Existing in a world of TikTok, Google, and YouTube means immediate access to any topic, at any time—prompting digital organizational development to evolve at pace, in order to keep up with the “constantly on” world it attempts to grow within. Budget holders around the globe have known for years that digital learning means educating staff at scale—with little expense and without pesky time and travel restrictions. But with our extensive smorgasbords of content also comes the acknowledgement of learners feeling overwhelmed by an excess of offerings, with little time to truly embrace their digital upskilling experience.
Digital learning should be built on the same educational constructs as traditional learning development. It’s about a learning journey—a multistaged pathway that connects together to provide a full scheme of work. Digital development’s modular nature lends itself perfectly to mapped learning pathways and complementary curated content—and yet, too often organizations will present a purely linear digital learning experience, with little consideration given to learner diversity and accessibility; or they will provide a host of offerings, with brief guidance or instruction, causing choice paralysis across the business.
So what does a progressive digital learning pathway really look like, and how do you structure it?
Learn, Reflect, Embed, Change
Begin with Learn. Content in the Learn stage is presented in broad strokes: the definitions, how the topic presents, and why it’s important. These are the flexible and agile foundational modules that cover the basics and set the stage for the upcoming pathway. Don’t blindly select a 45-minute click-and-read eLearning experience and expect behaviors to change; instead, curate this stage of your digital catalogue to inspire and entice your learners into the subject. Use gamification, microlearning modules, and branched experiential opportunities to support individual needs and appeal to your organization’s diverse learning needs.
With the foundations built from generic understanding, it’s time to layer learners’ insights by spotlighting personal application. Still housed within your virtual learning environment (VLS) or learning management system (LMS), Reflect is about taking that basic knowledge from the learn phase and enhancing that understanding by connecting the content to role activity and practical application. For example, if a learner discovered the concept of unconscious bias during their Learn explorations, in Reflect, that bias awareness would be showcased by application, (for example, the frequent four biases in performance management, recruitment, or project delegation). Reflect is about taking the time to ingest a topic and translate it to our own experience and relevance.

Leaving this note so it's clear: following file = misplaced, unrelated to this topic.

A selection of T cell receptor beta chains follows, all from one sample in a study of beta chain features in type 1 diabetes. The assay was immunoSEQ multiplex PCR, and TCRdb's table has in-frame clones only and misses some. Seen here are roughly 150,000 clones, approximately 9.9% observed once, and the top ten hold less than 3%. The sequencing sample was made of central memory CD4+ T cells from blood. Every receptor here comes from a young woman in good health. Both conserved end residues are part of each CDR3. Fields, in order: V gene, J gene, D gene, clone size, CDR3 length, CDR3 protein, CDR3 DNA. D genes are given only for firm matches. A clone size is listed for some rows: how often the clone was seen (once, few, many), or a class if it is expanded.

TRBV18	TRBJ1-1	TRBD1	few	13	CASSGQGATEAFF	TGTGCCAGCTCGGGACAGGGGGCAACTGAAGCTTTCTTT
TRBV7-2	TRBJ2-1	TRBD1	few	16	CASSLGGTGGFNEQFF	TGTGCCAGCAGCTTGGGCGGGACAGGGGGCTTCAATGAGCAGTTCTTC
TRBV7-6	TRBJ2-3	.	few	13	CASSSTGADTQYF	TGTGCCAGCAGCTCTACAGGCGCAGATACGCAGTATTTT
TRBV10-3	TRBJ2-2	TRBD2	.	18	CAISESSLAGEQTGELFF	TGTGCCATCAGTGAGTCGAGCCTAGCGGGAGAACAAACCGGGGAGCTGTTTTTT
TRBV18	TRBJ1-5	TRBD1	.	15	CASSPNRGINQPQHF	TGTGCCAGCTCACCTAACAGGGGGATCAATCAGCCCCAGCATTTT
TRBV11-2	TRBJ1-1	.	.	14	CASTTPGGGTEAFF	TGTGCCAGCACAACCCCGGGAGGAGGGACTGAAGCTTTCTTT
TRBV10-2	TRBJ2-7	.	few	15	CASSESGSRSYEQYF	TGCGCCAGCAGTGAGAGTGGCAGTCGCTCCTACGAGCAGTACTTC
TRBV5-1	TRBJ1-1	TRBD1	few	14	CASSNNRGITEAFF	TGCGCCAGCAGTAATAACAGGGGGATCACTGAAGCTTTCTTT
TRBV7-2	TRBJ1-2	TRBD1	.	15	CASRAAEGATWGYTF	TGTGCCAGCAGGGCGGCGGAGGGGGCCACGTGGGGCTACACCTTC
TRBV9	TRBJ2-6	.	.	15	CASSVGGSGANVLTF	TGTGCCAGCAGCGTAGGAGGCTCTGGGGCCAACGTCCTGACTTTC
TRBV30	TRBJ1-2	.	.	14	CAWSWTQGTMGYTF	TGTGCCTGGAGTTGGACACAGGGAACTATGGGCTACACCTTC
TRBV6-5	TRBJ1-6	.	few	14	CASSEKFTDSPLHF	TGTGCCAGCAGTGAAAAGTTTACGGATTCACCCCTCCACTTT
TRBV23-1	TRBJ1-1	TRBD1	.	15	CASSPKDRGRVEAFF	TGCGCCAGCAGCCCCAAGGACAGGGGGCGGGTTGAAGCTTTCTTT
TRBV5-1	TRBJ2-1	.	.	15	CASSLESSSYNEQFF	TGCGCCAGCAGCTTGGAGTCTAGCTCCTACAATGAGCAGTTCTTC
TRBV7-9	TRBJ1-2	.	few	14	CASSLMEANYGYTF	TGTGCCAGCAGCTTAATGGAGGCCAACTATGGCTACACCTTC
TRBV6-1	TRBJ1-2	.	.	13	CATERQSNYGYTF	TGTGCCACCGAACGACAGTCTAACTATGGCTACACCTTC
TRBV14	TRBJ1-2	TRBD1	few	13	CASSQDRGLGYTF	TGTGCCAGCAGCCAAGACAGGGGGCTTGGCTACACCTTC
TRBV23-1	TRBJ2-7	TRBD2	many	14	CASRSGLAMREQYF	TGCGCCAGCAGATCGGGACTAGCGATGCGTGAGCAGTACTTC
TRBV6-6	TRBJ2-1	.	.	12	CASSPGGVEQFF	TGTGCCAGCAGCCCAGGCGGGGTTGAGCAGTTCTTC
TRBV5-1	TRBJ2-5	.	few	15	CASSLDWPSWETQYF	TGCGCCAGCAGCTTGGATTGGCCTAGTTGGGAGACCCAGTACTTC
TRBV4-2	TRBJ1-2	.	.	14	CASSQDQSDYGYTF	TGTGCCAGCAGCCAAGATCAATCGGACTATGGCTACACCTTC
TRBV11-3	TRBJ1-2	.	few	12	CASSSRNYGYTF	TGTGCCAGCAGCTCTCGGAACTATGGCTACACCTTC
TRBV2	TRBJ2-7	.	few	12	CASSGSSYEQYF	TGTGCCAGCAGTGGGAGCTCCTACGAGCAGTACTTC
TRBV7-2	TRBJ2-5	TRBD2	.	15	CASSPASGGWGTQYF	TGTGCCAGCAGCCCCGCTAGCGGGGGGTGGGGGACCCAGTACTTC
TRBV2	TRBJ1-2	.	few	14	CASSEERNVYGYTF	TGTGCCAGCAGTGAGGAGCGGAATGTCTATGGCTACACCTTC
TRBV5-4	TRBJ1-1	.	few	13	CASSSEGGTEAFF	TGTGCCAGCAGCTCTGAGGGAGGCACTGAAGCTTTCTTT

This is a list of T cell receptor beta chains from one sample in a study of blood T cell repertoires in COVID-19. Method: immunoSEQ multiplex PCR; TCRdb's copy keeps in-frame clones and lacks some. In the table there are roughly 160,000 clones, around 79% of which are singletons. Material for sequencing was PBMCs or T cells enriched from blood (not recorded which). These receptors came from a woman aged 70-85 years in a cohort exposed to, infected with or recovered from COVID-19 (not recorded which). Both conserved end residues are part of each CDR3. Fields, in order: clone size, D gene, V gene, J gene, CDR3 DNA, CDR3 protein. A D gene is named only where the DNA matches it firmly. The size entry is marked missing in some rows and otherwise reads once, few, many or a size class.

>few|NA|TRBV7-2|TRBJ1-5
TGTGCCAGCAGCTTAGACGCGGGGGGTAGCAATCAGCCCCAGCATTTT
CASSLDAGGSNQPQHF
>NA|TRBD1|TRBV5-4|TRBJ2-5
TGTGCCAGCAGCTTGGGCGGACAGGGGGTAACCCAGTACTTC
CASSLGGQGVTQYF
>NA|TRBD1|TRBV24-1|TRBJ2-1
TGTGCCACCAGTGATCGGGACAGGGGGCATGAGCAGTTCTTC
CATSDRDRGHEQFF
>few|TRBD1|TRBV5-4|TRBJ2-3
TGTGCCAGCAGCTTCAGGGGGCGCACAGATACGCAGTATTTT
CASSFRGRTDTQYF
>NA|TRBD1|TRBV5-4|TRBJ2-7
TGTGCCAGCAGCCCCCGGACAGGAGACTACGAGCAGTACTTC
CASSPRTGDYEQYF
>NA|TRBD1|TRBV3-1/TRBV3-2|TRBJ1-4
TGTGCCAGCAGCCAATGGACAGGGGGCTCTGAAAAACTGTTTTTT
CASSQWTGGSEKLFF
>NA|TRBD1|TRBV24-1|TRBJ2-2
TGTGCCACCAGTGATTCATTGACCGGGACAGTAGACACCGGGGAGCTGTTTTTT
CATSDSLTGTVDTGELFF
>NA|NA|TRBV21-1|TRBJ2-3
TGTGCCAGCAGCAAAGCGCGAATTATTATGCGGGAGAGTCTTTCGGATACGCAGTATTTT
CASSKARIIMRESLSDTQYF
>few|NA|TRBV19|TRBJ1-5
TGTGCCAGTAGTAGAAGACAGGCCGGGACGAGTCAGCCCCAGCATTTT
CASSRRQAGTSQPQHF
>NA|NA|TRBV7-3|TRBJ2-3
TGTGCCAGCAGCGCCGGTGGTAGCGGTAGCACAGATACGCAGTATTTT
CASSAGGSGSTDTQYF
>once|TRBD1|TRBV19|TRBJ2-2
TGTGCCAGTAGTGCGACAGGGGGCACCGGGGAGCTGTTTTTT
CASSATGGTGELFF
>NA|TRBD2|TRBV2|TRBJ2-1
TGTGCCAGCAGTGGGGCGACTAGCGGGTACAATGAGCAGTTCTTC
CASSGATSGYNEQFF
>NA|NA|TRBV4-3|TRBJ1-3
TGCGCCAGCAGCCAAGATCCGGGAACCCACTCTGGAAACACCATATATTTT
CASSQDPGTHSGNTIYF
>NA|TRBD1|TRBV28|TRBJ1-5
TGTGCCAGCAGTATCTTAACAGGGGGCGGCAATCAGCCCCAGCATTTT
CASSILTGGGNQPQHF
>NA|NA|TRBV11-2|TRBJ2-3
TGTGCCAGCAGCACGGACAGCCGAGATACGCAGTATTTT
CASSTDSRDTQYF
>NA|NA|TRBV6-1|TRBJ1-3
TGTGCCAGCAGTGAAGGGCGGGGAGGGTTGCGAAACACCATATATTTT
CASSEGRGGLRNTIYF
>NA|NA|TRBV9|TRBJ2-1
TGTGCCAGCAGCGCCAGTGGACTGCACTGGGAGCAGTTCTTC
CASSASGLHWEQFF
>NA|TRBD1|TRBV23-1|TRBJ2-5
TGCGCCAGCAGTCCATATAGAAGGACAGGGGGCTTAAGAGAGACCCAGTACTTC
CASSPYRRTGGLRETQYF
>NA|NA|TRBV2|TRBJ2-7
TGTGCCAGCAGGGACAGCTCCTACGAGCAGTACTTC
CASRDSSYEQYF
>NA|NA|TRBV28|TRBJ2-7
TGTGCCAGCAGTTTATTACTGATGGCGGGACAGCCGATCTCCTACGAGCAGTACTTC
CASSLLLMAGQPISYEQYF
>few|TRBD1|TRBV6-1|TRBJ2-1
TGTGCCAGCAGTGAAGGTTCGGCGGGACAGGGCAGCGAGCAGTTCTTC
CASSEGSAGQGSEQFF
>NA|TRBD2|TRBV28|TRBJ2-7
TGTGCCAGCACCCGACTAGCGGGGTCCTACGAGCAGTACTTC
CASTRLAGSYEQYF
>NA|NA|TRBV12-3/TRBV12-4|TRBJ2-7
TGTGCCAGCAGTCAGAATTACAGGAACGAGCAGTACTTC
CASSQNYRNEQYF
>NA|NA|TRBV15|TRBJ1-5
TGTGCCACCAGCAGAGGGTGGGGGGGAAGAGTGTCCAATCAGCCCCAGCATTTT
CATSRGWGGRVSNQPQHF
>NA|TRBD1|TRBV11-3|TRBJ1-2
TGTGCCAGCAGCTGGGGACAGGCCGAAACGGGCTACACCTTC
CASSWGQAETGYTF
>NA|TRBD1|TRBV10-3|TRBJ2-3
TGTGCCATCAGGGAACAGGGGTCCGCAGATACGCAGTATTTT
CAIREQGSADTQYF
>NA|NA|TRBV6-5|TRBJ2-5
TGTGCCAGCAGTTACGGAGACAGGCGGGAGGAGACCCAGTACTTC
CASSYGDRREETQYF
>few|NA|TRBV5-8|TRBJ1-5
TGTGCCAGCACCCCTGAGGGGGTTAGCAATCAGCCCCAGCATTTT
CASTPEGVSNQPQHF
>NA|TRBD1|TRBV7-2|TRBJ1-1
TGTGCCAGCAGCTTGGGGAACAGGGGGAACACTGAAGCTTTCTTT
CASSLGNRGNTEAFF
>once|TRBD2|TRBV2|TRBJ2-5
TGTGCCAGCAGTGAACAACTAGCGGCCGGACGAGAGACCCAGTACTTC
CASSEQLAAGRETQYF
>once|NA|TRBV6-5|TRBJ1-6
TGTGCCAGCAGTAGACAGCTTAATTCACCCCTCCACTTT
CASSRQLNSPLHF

Now that learners understand both the broad concepts of a topic and the specialized elements aligned to their personal development requirements, it’s time to socialize the learning and break it out of its technological confines. The Embed phase is less about learning onscreen and more about live human conversation—face-to-face or otherwise. Your digital resources in this phase serve more as a toolkit or conversational resource. For example, a conversation guide, while presented in a digital format, provides activities, presentations, and discussion cards for team leaders to facilitate team events in the live environment. SCORM-wrapped challenges and workbooks with tasks set outside of the digital learning sphere capture the findings of real-life conversations—the learning in Embed happens connectively, surrounded by others, and through challenged perspectives and lived experiences.
By the time learners move into the Change phase, your digital resources aren’t there to teach, but to prompt. At this stage, your digital assets should break out from your LMSs and be aligned to natural practices or processes. Digital nudges, for example, serve as great reminders of best practices and schooling moments, without distracting learners from their working focus. Having quiz prompts built into daily logins is a great way to keep mandatory topics front of mind; having 30-second videos on inclusive recruitment accessible from your recruiter hub means learners can think bigger than just their file retrieval. Digital nudge learning isn’t there to teach your staff—that has happened in the previous stages of this journey. Change is the synthesis of the journey to date, and it’s the starting point for organizational evolution. For individual contributors this means forging new behaviors, for managers it’s about adapting new strategies, and for policymakers it’s breaking the mold to develop new working norms.
The beauty of Learn-Reflect-Embed-Change is that learners can go it alone at their own pace as the result of their own motivation, or they can work through it collaboratively with peers and colleagues as the result of a dedicated course or facilitated experience. The buildable stages mean you can join at the point most relevant, and as the levels progress, the learning experience adjusts to the saturation of need. When learners have gained extensive experience in a topic, it’s no longer about presenting information in the form of a knowledge download—it’s about mastering a skill set within its natural application.